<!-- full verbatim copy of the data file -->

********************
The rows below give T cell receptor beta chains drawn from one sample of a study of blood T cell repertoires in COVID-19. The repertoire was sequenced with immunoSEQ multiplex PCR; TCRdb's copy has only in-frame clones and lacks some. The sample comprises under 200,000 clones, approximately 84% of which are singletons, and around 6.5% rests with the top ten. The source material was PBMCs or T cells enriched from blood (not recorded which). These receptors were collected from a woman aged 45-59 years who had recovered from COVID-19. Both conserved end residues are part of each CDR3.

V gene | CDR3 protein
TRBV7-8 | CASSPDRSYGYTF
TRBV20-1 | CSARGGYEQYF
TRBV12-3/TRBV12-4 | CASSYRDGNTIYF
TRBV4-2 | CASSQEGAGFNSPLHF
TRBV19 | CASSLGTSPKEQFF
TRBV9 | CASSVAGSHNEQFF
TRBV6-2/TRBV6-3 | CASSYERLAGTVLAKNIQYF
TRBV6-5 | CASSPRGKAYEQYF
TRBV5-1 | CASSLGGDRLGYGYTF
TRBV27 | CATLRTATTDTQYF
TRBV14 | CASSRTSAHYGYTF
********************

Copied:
The rows below give T cell receptor beta chains drawn from one sample of a study of blood T cell repertoires in COVID-19. The repertoire was sequenced with immunoSEQ multiplex PCR; TCRdb's copy has only in-frame clones and lacks some. The sample comprises under 200,000 clones, approximately 84% of which are singletons, and around 6.5% rests with the top ten. The source material was PBMCs or T cells enriched from blood (not recorded which). These receptors were collected from a woman aged 45-59 years who had recovered from COVID-19. Both conserved end residues are part of each CDR3.

V gene | CDR3 protein
TRBV7-8 | CASSPDRSYGYTF
TRBV20-1 | CSARGGYEQYF
TRBV12-3/TRBV12-4 | CASSYRDGNTIYF
TRBV4-2 | CASSQEGAGFNSPLHF
TRBV19 | CASSLGTSPKEQFF
TRBV9 | CASSVAGSHNEQFF
TRBV6-2/TRBV6-3 | CASSYERLAGTVLAKNIQYF
TRBV6-5 | CASSPRGKAYEQYF
TRBV5-1 | CASSLGGDRLGYGYTF
TRBV27 | CATLRTATTDTQYF
TRBV14 | CASSRTSAHYGYTF